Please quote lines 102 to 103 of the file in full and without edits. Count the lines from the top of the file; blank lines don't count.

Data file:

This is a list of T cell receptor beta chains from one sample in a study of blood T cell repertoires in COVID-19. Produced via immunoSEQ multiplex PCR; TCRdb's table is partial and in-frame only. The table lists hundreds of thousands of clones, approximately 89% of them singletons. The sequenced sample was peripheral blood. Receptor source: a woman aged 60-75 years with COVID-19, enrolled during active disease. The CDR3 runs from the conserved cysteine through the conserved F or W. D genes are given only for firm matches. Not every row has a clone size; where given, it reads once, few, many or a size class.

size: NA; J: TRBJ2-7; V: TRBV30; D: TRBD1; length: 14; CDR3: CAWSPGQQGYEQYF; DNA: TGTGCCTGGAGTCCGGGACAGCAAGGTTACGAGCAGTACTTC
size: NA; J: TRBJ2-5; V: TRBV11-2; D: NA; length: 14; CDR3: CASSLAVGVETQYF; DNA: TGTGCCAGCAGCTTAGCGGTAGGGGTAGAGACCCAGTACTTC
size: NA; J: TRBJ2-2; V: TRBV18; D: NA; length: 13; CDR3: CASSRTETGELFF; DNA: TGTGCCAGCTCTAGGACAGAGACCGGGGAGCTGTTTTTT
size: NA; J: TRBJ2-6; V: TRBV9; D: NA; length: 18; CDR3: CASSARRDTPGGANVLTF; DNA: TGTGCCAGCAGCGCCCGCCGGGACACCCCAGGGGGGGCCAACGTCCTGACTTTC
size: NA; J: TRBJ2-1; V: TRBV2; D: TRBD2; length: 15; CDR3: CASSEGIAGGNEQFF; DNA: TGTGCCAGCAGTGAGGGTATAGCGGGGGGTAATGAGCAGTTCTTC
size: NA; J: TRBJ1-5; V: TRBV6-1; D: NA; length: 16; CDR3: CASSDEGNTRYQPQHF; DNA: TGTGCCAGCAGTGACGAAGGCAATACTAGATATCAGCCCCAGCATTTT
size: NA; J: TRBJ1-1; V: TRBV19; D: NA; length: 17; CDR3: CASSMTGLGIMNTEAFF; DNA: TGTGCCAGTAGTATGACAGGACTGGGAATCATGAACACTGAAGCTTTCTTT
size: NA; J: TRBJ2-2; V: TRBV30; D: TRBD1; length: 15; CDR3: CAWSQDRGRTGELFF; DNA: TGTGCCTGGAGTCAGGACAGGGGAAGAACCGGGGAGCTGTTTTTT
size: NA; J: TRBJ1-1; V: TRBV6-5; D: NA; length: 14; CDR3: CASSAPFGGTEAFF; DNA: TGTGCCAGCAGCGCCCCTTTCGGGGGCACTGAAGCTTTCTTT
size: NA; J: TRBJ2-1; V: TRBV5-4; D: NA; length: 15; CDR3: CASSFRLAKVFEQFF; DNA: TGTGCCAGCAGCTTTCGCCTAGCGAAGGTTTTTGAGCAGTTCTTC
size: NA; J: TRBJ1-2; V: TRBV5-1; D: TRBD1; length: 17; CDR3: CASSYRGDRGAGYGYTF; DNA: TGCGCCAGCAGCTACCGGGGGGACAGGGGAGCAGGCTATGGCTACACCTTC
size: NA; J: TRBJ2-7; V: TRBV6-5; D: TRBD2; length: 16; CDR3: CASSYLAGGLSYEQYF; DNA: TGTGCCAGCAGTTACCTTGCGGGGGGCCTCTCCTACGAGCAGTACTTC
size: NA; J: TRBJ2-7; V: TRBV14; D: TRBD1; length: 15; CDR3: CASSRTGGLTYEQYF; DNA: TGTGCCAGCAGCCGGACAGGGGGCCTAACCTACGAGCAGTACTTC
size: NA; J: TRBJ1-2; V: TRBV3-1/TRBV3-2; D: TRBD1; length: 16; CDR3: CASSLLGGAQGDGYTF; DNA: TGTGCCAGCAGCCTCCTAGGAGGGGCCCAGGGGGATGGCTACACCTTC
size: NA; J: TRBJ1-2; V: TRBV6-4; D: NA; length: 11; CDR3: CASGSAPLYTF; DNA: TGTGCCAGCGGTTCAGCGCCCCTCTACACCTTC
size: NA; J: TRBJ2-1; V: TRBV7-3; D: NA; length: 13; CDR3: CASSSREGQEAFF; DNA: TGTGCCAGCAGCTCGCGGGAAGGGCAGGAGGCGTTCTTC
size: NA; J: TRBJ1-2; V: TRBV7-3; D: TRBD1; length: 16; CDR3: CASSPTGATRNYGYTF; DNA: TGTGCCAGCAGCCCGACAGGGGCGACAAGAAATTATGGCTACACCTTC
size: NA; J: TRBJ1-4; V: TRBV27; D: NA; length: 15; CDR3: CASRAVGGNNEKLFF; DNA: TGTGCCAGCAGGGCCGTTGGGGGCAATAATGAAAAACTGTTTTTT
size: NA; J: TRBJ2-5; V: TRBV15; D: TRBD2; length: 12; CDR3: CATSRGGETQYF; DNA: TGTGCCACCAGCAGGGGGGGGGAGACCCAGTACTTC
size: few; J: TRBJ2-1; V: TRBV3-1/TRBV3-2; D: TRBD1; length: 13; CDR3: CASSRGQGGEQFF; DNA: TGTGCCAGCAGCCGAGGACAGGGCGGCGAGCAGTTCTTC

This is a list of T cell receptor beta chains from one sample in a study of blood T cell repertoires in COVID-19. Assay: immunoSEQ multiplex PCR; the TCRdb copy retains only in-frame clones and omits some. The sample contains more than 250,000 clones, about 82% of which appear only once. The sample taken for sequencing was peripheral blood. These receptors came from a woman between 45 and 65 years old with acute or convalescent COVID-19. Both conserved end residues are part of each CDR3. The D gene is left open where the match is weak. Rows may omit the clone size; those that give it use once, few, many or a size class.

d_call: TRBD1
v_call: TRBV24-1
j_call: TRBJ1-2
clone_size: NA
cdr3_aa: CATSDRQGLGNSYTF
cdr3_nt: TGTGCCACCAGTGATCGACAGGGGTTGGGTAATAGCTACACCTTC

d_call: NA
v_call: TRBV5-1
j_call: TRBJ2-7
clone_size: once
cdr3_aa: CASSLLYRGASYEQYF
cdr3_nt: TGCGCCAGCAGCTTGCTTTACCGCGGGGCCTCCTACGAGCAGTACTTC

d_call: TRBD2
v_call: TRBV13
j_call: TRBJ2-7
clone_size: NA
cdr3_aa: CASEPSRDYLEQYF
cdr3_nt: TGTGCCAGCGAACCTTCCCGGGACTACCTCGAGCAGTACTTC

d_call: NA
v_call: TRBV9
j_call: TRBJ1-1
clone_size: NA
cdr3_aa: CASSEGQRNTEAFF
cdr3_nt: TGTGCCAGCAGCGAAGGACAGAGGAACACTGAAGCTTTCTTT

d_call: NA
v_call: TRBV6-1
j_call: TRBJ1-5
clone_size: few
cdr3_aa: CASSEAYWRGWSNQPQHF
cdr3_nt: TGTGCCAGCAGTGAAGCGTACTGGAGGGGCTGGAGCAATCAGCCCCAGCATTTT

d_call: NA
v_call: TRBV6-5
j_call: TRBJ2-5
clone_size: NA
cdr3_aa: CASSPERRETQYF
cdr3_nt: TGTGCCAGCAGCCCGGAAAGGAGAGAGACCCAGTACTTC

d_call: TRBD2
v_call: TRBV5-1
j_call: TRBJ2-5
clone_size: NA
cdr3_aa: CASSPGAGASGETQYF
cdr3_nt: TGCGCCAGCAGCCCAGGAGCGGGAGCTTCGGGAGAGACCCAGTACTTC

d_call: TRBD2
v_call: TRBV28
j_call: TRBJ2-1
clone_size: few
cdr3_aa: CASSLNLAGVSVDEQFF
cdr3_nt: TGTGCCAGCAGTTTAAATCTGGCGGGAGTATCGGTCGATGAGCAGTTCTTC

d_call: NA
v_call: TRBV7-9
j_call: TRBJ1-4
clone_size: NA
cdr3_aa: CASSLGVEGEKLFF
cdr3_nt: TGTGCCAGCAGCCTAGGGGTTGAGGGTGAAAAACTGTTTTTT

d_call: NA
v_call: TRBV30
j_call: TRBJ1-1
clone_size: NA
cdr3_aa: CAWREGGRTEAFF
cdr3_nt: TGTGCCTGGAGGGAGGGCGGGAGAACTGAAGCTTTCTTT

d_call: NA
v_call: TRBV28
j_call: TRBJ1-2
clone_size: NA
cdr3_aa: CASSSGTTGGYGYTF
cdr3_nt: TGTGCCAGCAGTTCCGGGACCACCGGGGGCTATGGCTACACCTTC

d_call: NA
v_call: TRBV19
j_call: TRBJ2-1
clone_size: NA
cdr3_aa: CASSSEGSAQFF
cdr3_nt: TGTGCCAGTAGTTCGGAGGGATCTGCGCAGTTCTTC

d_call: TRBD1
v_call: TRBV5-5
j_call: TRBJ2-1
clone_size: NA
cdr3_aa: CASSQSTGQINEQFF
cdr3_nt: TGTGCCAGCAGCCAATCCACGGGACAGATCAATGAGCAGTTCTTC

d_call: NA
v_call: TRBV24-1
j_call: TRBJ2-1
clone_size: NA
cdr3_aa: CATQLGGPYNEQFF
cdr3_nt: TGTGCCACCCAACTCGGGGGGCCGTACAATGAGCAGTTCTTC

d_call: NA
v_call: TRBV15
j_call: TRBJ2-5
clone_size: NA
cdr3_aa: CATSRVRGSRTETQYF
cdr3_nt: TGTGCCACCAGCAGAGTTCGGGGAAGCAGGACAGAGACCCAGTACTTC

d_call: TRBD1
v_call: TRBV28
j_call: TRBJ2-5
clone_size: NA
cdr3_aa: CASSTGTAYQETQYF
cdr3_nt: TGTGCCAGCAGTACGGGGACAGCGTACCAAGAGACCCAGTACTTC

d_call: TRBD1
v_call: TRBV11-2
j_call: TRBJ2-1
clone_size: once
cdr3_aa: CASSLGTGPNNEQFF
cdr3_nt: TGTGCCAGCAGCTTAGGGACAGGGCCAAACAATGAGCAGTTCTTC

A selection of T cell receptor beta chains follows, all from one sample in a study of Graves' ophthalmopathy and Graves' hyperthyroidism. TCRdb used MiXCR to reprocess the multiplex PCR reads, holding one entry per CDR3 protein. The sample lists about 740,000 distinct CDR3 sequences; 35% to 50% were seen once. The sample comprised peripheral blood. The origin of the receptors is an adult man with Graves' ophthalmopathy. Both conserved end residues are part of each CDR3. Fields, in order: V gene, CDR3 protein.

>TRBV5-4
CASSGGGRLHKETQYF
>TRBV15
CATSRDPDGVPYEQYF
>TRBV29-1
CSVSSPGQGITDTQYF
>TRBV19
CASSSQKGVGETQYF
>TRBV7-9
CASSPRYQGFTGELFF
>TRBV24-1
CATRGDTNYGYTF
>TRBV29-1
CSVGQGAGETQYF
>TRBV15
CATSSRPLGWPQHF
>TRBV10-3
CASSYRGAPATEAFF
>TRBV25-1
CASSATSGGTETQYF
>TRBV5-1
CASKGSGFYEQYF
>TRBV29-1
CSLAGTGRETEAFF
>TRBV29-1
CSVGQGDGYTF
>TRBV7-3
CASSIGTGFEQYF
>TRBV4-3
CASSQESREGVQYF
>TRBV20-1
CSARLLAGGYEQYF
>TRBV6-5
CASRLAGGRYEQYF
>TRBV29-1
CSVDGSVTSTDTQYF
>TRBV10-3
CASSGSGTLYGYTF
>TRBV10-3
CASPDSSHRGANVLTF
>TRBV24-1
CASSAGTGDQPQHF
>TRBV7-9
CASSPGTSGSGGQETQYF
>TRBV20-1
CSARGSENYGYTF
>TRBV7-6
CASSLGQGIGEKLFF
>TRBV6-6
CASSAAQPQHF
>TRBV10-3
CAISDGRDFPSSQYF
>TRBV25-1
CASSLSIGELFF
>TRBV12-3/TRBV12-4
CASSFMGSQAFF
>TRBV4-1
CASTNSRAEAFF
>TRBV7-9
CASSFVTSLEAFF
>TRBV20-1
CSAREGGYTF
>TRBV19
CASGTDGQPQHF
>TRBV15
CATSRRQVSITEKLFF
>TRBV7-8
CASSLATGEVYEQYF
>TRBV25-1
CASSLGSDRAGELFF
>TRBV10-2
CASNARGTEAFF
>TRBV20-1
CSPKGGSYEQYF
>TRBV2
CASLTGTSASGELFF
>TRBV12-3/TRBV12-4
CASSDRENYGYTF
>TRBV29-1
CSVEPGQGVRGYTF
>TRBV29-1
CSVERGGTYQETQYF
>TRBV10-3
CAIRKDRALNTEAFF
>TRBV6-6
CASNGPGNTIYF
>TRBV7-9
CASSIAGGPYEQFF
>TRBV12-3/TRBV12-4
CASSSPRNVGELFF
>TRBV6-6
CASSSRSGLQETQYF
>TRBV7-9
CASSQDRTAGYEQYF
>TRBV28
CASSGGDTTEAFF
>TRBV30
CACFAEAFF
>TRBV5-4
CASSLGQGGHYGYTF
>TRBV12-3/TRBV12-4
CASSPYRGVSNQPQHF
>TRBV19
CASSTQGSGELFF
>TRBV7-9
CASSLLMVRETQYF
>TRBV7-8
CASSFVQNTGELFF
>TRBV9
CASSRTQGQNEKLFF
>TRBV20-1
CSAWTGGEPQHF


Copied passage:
v_call: TRBV24-1
j_call: TRBJ2-1